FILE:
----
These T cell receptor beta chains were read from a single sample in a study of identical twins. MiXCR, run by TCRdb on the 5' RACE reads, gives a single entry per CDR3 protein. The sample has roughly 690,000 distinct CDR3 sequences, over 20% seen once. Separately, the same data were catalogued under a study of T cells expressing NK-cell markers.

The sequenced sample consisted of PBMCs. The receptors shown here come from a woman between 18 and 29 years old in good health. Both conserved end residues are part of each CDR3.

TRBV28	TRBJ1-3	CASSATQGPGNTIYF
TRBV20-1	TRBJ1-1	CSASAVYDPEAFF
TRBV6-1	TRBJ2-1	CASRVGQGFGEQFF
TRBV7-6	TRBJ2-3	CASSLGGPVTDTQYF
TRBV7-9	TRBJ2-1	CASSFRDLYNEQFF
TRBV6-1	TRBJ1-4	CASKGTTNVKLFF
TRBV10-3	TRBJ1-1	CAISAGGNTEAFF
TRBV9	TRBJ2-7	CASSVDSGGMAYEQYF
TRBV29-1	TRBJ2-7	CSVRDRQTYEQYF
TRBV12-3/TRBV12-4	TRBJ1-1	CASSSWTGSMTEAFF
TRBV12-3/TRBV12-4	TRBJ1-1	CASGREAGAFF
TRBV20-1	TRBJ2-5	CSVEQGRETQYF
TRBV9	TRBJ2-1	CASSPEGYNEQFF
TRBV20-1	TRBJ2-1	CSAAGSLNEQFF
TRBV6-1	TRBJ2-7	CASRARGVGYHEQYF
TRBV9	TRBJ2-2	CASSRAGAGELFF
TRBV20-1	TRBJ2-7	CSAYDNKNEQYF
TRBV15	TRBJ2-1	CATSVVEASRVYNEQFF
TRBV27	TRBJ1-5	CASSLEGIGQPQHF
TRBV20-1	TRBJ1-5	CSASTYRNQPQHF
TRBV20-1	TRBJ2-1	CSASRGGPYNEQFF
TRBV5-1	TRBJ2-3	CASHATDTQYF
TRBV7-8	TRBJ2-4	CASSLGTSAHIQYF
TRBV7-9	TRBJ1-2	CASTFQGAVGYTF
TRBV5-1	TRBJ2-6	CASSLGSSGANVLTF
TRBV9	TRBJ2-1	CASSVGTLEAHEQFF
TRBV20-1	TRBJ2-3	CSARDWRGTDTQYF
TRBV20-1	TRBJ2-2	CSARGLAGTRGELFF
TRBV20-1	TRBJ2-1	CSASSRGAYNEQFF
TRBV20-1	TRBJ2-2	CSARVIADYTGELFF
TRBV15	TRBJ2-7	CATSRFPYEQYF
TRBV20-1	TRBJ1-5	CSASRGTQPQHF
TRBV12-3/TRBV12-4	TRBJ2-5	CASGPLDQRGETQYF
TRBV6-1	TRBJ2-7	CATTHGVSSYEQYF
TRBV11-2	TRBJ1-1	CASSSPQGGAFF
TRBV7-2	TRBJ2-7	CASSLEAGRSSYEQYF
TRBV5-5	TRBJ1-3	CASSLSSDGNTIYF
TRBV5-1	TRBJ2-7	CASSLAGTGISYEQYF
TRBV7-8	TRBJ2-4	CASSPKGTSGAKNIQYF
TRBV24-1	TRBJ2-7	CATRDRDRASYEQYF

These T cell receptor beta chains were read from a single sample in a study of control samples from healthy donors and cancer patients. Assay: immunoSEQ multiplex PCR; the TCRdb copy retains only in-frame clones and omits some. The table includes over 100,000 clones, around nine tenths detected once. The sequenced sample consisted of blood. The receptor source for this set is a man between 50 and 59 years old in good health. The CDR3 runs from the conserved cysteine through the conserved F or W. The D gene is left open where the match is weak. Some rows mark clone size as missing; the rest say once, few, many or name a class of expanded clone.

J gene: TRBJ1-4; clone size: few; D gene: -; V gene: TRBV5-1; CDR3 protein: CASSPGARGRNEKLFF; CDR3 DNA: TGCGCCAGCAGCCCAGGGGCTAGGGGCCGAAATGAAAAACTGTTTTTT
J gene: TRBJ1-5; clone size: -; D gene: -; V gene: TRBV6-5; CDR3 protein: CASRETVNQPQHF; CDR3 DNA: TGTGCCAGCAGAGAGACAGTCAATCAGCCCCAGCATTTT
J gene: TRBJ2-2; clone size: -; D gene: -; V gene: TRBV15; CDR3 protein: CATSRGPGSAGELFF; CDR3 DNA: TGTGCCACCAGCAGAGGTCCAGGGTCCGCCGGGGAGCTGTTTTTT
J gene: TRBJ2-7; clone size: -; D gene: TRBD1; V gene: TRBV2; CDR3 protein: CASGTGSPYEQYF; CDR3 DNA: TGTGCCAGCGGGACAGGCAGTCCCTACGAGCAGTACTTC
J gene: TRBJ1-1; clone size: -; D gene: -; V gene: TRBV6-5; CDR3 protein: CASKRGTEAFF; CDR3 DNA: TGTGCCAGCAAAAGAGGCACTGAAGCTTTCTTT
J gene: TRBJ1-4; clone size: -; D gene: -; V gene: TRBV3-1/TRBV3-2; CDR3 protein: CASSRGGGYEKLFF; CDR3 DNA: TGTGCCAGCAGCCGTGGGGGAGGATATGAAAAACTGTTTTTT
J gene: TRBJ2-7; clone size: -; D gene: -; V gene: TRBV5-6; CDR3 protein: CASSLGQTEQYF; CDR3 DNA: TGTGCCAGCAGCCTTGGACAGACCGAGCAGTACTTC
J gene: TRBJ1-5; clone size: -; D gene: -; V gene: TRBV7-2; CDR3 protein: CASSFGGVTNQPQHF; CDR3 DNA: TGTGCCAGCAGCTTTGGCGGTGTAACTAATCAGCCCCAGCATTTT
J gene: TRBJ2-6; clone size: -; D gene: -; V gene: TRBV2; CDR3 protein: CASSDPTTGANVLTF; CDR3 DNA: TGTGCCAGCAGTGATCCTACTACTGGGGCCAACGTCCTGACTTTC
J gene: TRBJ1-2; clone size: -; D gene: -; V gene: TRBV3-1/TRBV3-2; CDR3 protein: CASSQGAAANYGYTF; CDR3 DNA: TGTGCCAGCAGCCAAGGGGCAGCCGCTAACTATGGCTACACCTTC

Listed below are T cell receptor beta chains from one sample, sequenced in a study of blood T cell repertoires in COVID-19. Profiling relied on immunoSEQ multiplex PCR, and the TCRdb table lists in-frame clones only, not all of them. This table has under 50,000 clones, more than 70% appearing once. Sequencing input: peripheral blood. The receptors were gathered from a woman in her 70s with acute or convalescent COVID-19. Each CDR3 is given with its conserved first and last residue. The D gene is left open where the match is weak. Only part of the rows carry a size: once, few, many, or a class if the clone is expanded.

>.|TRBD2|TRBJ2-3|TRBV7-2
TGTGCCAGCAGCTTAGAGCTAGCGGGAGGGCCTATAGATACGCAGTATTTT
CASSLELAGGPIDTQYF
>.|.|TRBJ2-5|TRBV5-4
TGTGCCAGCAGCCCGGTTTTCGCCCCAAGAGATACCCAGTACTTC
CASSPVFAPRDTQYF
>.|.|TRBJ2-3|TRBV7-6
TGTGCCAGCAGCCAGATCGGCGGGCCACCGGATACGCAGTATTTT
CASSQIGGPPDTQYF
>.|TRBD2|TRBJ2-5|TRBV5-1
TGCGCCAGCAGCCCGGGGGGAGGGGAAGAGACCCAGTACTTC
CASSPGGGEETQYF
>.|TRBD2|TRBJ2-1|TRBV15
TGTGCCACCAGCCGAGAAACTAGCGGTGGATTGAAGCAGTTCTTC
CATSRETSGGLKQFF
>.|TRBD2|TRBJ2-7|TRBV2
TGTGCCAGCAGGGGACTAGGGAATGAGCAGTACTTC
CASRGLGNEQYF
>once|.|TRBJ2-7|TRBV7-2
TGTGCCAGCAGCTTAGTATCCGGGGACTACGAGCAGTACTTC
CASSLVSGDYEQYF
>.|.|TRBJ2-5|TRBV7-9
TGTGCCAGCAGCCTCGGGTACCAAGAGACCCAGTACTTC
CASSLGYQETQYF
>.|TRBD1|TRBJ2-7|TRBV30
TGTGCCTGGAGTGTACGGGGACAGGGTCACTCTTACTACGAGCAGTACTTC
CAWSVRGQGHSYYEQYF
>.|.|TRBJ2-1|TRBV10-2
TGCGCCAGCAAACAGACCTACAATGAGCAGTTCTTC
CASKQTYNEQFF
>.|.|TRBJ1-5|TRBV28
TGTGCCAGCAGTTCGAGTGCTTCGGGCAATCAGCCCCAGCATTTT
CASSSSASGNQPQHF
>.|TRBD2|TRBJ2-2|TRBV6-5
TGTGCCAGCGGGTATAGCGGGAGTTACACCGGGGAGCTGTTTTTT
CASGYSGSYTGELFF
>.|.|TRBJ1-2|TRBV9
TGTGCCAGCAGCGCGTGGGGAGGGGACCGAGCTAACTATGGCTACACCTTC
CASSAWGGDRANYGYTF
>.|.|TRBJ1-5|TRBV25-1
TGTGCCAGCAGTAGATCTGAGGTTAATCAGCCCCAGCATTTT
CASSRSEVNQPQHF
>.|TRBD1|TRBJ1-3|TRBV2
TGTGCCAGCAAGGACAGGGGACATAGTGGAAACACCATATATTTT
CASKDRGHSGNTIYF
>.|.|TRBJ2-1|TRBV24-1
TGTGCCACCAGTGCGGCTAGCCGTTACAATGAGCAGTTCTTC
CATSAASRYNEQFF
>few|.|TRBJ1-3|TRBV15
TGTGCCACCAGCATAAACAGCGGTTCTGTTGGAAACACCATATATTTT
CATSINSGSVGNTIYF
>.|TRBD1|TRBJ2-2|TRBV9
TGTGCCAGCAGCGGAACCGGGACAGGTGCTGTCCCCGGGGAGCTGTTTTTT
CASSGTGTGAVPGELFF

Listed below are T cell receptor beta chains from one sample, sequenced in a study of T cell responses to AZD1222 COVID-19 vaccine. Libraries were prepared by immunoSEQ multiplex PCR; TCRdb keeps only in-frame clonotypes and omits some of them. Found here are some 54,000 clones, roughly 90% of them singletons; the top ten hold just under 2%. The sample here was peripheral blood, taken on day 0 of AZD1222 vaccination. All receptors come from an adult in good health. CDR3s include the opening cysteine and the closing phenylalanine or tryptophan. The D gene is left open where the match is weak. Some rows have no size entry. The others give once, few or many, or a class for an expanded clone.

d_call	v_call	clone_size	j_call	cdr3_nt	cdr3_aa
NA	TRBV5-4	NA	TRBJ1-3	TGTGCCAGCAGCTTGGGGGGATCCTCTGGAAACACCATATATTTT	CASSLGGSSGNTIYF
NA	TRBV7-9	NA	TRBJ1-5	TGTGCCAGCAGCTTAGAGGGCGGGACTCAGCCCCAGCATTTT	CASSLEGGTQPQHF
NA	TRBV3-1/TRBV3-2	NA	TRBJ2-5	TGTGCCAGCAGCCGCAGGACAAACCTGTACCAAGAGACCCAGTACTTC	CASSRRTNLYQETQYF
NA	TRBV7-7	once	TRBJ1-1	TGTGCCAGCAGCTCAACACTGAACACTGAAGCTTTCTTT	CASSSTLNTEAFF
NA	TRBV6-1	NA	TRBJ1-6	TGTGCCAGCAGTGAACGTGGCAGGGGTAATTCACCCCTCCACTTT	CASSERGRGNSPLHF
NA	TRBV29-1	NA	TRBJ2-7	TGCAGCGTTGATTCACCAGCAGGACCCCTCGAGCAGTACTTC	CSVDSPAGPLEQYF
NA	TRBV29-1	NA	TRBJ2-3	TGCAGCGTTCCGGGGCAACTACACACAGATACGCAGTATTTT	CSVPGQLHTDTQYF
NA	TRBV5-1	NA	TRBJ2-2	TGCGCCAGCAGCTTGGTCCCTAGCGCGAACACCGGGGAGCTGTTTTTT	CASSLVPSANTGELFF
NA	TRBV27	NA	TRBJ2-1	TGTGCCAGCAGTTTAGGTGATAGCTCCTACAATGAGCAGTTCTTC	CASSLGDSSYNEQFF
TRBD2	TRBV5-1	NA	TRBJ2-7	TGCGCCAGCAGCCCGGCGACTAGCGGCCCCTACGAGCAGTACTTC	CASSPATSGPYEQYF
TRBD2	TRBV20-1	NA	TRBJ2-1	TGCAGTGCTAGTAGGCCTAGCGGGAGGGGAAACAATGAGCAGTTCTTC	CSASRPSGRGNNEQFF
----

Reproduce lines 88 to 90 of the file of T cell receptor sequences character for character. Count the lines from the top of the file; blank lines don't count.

>.|TRBD2|TRBJ2-2|TRBV6-5
TGTGCCAGCGGGTATAGCGGGAGTTACACCGGGGAGCTGTTTTTT
CASGYSGSYTGELFF